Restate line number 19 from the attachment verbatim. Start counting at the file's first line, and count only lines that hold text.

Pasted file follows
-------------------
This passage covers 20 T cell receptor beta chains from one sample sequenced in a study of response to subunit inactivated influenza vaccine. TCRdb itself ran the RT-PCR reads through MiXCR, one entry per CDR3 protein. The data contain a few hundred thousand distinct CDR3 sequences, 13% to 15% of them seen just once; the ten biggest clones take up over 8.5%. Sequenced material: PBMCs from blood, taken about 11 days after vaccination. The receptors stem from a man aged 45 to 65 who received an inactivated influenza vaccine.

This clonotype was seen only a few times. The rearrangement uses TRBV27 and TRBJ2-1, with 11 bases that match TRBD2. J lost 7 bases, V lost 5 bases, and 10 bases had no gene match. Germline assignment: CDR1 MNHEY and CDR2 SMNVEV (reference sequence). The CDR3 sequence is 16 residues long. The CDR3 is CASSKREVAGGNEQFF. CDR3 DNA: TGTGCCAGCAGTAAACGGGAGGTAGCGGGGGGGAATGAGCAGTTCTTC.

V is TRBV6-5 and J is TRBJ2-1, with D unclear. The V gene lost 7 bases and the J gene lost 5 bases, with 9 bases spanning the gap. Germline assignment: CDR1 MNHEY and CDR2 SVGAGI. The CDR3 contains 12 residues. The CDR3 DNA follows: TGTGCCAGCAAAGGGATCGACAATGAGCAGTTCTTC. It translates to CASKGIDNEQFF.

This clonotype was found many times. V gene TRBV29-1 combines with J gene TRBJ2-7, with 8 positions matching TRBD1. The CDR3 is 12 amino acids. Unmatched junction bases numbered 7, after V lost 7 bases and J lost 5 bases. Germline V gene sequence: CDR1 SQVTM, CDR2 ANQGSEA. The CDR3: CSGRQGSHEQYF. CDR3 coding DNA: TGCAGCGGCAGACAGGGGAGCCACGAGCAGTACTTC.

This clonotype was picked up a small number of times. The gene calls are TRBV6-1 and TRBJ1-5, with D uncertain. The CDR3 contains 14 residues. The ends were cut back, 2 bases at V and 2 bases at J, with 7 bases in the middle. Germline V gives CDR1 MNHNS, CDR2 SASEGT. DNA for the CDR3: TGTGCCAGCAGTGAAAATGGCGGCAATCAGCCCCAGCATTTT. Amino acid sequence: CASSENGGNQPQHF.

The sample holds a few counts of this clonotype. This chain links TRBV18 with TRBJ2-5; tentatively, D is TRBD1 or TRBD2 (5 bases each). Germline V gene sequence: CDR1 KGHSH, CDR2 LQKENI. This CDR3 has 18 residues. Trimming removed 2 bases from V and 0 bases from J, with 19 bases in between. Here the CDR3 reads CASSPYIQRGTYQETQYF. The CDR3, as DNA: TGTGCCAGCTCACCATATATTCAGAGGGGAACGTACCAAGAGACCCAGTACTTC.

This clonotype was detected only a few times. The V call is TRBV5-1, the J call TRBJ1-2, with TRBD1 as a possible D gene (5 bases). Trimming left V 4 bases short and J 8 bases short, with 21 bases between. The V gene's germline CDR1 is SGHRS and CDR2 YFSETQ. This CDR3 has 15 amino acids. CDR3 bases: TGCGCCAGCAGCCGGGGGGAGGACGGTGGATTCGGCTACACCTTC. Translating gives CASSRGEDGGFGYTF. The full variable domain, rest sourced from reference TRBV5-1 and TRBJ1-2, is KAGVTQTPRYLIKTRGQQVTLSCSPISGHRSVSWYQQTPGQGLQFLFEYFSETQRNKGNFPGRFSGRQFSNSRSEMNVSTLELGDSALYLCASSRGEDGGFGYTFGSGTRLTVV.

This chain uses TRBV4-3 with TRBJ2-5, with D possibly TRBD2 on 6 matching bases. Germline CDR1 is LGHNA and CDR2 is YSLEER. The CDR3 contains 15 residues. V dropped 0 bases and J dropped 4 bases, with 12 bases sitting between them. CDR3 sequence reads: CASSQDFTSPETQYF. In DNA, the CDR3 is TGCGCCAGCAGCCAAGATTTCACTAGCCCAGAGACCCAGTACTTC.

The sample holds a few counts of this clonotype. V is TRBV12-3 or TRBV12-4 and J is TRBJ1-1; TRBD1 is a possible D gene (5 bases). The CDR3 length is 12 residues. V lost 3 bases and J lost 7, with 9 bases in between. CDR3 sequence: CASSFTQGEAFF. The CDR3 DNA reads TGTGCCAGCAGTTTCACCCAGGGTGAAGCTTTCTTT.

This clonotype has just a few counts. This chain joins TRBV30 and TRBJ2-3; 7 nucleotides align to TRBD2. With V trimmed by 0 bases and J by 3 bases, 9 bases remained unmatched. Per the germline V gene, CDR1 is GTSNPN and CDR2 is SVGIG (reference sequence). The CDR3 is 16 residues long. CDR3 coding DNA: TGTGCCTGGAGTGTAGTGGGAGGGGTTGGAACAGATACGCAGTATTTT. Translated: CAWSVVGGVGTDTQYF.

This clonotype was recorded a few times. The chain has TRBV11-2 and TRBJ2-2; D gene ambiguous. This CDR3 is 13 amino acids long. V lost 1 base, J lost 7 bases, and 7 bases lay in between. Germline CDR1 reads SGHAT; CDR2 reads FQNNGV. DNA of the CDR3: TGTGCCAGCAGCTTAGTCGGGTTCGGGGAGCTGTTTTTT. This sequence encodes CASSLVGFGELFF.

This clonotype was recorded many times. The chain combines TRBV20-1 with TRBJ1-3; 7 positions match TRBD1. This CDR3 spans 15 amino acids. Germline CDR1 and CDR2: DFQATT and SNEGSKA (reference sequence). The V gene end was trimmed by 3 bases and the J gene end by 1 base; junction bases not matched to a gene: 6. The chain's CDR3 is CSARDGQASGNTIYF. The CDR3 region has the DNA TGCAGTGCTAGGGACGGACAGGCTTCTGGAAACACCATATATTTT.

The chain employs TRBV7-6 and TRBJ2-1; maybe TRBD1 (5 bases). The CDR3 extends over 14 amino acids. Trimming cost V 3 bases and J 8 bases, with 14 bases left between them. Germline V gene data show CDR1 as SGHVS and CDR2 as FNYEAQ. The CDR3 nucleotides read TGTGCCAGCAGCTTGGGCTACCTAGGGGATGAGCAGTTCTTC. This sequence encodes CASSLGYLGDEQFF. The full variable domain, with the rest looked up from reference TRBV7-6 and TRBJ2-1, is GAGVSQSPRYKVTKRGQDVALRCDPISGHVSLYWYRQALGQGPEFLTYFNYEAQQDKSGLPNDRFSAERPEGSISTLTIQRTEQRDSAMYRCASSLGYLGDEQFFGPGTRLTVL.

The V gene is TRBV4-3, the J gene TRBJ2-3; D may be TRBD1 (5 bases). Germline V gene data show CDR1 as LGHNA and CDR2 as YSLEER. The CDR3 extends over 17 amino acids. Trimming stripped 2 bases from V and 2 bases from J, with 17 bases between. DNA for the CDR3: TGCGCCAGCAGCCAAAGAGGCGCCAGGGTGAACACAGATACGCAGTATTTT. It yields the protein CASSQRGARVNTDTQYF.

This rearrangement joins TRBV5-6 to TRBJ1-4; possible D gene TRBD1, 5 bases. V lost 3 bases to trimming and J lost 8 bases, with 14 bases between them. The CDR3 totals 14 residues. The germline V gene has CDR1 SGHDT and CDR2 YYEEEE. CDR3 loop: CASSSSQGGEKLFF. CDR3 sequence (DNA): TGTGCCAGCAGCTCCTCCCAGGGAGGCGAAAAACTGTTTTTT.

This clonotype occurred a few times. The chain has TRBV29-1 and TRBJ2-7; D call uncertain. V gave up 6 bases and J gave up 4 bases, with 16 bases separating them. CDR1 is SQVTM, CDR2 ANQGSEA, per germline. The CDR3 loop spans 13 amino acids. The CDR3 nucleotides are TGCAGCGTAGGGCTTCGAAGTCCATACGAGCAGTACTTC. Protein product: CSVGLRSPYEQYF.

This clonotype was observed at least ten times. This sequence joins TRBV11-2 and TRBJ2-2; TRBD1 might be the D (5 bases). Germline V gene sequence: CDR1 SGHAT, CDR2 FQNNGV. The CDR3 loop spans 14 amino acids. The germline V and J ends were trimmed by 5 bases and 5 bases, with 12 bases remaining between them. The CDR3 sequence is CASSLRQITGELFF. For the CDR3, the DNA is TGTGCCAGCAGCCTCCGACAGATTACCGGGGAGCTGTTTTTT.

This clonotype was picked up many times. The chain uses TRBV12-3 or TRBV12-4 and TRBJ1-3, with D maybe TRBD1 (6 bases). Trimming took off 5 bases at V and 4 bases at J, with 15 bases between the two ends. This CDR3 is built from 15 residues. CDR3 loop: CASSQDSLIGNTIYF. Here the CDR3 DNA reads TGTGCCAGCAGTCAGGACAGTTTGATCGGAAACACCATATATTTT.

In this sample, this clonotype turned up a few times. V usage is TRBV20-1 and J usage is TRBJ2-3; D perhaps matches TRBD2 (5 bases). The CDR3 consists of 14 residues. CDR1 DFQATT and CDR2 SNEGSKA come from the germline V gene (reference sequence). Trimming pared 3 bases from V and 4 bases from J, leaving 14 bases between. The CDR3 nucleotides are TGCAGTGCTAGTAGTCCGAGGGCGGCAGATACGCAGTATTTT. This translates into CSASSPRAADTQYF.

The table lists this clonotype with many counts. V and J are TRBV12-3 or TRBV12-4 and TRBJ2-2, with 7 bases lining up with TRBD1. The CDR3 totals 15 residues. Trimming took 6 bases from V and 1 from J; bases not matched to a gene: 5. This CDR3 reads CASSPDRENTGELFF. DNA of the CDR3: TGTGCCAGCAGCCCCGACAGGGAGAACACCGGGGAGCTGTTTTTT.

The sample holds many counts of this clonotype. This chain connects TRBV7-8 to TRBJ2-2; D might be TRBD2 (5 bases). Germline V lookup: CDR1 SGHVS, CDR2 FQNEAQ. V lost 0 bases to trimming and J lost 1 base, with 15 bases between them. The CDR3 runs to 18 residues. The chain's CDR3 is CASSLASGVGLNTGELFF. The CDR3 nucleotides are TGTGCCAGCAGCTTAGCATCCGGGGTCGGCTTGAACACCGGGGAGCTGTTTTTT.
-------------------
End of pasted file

In this sample, this clonotype turned up a few times. V usage is TRBV20-1 and J usage is TRBJ2-3; D perhaps matches TRBD2 (5 bases). The CDR3 consists of 14 residues. CDR1 DFQATT and CDR2 SNEGSKA come from the germline V gene (reference sequence). Trimming pared 3 bases from V and 4 bases from J, leaving 14 bases between. The CDR3 nucleotides are TGCAGTGCTAGTAGTCCGAGGGCGGCAGATACGCAGTATTTT. This translates into CSASSPRAADTQYF.